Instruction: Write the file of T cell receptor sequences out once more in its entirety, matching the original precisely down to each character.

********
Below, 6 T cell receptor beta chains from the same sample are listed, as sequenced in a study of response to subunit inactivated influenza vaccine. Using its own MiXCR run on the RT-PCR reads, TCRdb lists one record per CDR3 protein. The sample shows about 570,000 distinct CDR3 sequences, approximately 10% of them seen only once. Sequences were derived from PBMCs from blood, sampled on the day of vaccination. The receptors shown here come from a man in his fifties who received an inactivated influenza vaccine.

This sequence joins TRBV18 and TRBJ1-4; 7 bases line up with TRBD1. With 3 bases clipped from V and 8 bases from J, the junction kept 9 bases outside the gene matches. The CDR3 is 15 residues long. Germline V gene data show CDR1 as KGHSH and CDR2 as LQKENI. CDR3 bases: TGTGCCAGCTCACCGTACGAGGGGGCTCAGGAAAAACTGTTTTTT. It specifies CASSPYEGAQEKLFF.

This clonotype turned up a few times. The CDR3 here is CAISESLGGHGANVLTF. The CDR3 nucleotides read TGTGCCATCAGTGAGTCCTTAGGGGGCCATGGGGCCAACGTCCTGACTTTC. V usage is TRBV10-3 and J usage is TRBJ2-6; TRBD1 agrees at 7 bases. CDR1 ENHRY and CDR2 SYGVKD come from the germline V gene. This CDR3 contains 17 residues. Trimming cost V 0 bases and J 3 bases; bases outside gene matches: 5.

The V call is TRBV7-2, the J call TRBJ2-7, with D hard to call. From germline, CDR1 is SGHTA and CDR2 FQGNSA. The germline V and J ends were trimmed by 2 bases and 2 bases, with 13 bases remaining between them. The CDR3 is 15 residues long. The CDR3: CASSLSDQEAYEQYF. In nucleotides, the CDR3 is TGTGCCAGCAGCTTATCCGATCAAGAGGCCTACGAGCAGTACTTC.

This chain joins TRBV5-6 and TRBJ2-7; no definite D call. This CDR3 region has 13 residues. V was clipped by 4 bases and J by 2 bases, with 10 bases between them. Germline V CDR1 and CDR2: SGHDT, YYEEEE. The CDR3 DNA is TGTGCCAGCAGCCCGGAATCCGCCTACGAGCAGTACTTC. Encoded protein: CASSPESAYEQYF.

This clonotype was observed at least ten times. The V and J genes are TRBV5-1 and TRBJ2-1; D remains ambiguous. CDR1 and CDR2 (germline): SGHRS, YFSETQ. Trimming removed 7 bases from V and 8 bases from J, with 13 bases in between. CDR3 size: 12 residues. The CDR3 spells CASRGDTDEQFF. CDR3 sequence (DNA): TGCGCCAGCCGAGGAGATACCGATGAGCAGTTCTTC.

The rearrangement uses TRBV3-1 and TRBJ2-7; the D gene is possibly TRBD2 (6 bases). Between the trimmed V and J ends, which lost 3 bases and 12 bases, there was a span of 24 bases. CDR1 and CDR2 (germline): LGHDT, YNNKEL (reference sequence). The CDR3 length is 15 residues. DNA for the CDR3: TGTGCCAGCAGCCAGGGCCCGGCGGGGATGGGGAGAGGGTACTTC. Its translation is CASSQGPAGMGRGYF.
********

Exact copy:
Below, 6 T cell receptor beta chains from the same sample are listed, as sequenced in a study of response to subunit inactivated influenza vaccine. Using its own MiXCR run on the RT-PCR reads, TCRdb lists one record per CDR3 protein. The sample shows about 570,000 distinct CDR3 sequences, approximately 10% of them seen only once. Sequences were derived from PBMCs from blood, sampled on the day of vaccination. The receptors shown here come from a man in his fifties who received an inactivated influenza vaccine.

This sequence joins TRBV18 and TRBJ1-4; 7 bases line up with TRBD1. With 3 bases clipped from V and 8 bases from J, the junction kept 9 bases outside the gene matches. The CDR3 is 15 residues long. Germline V gene data show CDR1 as KGHSH and CDR2 as LQKENI. CDR3 bases: TGTGCCAGCTCACCGTACGAGGGGGCTCAGGAAAAACTGTTTTTT. It specifies CASSPYEGAQEKLFF.

This clonotype turned up a few times. The CDR3 here is CAISESLGGHGANVLTF. The CDR3 nucleotides read TGTGCCATCAGTGAGTCCTTAGGGGGCCATGGGGCCAACGTCCTGACTTTC. V usage is TRBV10-3 and J usage is TRBJ2-6; TRBD1 agrees at 7 bases. CDR1 ENHRY and CDR2 SYGVKD come from the germline V gene. This CDR3 contains 17 residues. Trimming cost V 0 bases and J 3 bases; bases outside gene matches: 5.

The V call is TRBV7-2, the J call TRBJ2-7, with D hard to call. From germline, CDR1 is SGHTA and CDR2 FQGNSA. The germline V and J ends were trimmed by 2 bases and 2 bases, with 13 bases remaining between them. The CDR3 is 15 residues long. The CDR3: CASSLSDQEAYEQYF. In nucleotides, the CDR3 is TGTGCCAGCAGCTTATCCGATCAAGAGGCCTACGAGCAGTACTTC.

This chain joins TRBV5-6 and TRBJ2-7; no definite D call. This CDR3 region has 13 residues. V was clipped by 4 bases and J by 2 bases, with 10 bases between them. Germline V CDR1 and CDR2: SGHDT, YYEEEE. The CDR3 DNA is TGTGCCAGCAGCCCGGAATCCGCCTACGAGCAGTACTTC. Encoded protein: CASSPESAYEQYF.

This clonotype was observed at least ten times. The V and J genes are TRBV5-1 and TRBJ2-1; D remains ambiguous. CDR1 and CDR2 (germline): SGHRS, YFSETQ. Trimming removed 7 bases from V and 8 bases from J, with 13 bases in between. CDR3 size: 12 residues. The CDR3 spells CASRGDTDEQFF. CDR3 sequence (DNA): TGCGCCAGCCGAGGAGATACCGATGAGCAGTTCTTC.

The rearrangement uses TRBV3-1 and TRBJ2-7; the D gene is possibly TRBD2 (6 bases). Between the trimmed V and J ends, which lost 3 bases and 12 bases, there was a span of 24 bases. CDR1 and CDR2 (germline): LGHDT, YNNKEL (reference sequence). The CDR3 length is 15 residues. DNA for the CDR3: TGTGCCAGCAGCCAGGGCCCGGCGGGGATGGGGAGAGGGTACTTC. Its translation is CASSQGPAGMGRGYF.